Same-Sex Marriage: Changing Minds, New Demographics
While much of the shift in support for gay marriage is due to the Millennial generation, equally important is that 14% of Americans — and 28% of gay marriage supporters — have changed their minds.
Public Remains Supportive of Israel, Wary of Iran
As Barack Obama arrives in the Middle East this week, the sympathies of the American public remain firmly with Israel in its dispute with the Palestinians.
U.S. Catholics Happy with Pope Selection
Nearly three-quarters of U.S. Catholics say they are happy with the selection of Pope Francis. But they are divided over how big a change he represents for the church.
After 10 Years, Iraq War Still Divisive
A decade after the U.S.-led invasion of Iraq, the public offers a divided judgment of the war and of the original decision to use military force in Iraq.
The way moms and dads spend their time has changed dramatically over the past 50 years, but gender gaps remain. Both feel the stress of balancing work and family.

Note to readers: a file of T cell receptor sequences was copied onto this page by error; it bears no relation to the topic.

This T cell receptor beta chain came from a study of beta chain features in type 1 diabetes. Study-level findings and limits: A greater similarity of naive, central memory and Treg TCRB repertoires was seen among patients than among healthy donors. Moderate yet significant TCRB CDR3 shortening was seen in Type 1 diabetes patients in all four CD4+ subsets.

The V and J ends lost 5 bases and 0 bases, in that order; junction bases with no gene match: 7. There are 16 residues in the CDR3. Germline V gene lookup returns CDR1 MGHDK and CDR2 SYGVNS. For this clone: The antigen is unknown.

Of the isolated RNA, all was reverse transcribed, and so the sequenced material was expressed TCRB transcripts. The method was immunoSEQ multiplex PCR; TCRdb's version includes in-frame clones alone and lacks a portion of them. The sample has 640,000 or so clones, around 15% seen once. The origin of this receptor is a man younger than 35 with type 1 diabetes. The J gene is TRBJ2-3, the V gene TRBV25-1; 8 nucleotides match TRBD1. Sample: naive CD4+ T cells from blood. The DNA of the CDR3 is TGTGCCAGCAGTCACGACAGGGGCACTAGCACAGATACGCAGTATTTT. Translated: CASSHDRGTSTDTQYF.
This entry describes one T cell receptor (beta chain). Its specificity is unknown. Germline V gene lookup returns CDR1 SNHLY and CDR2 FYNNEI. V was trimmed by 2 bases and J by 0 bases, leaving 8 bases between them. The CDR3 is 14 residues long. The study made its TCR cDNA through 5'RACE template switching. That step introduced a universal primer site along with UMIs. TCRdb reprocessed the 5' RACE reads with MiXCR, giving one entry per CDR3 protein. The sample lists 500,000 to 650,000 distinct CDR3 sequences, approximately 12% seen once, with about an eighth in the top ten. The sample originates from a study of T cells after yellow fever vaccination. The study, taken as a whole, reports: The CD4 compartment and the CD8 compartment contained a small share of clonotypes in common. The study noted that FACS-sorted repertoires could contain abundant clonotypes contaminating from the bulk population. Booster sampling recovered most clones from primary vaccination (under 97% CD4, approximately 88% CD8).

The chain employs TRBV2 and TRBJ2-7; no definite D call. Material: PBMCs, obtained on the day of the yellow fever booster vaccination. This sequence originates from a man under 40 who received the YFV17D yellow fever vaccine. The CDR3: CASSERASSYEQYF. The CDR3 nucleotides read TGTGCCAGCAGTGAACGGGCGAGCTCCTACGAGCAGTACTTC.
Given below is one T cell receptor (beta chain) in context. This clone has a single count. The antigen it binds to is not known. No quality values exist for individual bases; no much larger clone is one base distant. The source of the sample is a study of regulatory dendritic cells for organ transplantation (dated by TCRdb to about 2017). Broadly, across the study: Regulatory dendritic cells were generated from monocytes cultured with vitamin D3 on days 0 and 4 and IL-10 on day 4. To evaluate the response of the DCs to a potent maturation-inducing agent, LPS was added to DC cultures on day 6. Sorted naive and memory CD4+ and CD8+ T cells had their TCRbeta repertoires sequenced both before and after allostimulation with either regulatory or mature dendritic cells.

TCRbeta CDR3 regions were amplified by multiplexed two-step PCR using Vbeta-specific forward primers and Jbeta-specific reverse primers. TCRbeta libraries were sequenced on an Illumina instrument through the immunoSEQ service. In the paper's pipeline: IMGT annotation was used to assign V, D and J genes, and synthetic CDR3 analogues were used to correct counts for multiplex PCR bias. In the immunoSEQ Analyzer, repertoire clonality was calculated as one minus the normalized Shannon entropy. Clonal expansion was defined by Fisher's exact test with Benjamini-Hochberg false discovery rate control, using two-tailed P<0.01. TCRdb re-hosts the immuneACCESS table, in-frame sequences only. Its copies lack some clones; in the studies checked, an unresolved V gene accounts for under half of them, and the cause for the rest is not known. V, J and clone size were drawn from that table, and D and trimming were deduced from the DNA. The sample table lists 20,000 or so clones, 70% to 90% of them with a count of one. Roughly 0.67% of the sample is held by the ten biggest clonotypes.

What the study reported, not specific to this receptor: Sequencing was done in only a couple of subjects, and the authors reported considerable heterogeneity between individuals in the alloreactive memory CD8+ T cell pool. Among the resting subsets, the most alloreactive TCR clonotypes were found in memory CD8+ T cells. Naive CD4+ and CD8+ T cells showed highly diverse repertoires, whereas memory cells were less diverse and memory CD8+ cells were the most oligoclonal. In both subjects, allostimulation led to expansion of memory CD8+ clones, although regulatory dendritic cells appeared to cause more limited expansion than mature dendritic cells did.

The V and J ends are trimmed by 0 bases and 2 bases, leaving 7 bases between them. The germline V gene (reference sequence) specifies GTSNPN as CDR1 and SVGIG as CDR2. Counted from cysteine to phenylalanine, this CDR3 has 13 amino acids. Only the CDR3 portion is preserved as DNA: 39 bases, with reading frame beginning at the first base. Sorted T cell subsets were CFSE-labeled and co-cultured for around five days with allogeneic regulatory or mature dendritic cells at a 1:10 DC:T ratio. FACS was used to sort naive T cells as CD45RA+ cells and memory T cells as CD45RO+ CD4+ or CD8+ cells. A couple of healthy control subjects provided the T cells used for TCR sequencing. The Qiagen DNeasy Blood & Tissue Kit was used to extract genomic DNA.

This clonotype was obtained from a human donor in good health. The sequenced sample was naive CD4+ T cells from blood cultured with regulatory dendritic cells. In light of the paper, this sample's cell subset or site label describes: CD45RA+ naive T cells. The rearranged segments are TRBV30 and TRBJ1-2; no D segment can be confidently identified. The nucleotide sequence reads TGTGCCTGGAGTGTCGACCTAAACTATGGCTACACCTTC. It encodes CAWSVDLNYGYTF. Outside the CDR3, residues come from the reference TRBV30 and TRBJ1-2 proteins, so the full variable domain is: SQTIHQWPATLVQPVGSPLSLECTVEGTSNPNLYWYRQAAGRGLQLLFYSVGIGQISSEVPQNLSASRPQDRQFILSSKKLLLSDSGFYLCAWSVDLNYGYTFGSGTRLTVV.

“Strong” Catholic Identity at a Four-Decade Low
The percentage of U.S. Catholics who consider themselves “strong” members of the Roman Catholic Church has never been lower than it was in 2012. The decline is starker when compared with Protestants.
Teens’ Tech Habits
Smartphone adoption among American teens has increased substantially and mobile access to the internet is pervasive. One-in-four teens now mostly go online using their phone.
Why Own a Gun? Protection Is Now Top Reason
Far more gun owners today than in 1999 cite protection – rather than hunting or other activities – as the main reason they own guns. Among the majority of Americans who do not have guns, safety is a major concern.
Public’s Views of Economic News Remain Mixed
As federal spending cuts take effect and the stock market has reached record highs, the public continues to say they are hearing a mix of good and bad news about the economy.
Latinos Closing the Digital Divide
Latinos own smartphones, go online from a mobile device and use social networking sites at similar — and sometimes higher — rates than do other groups of Americans.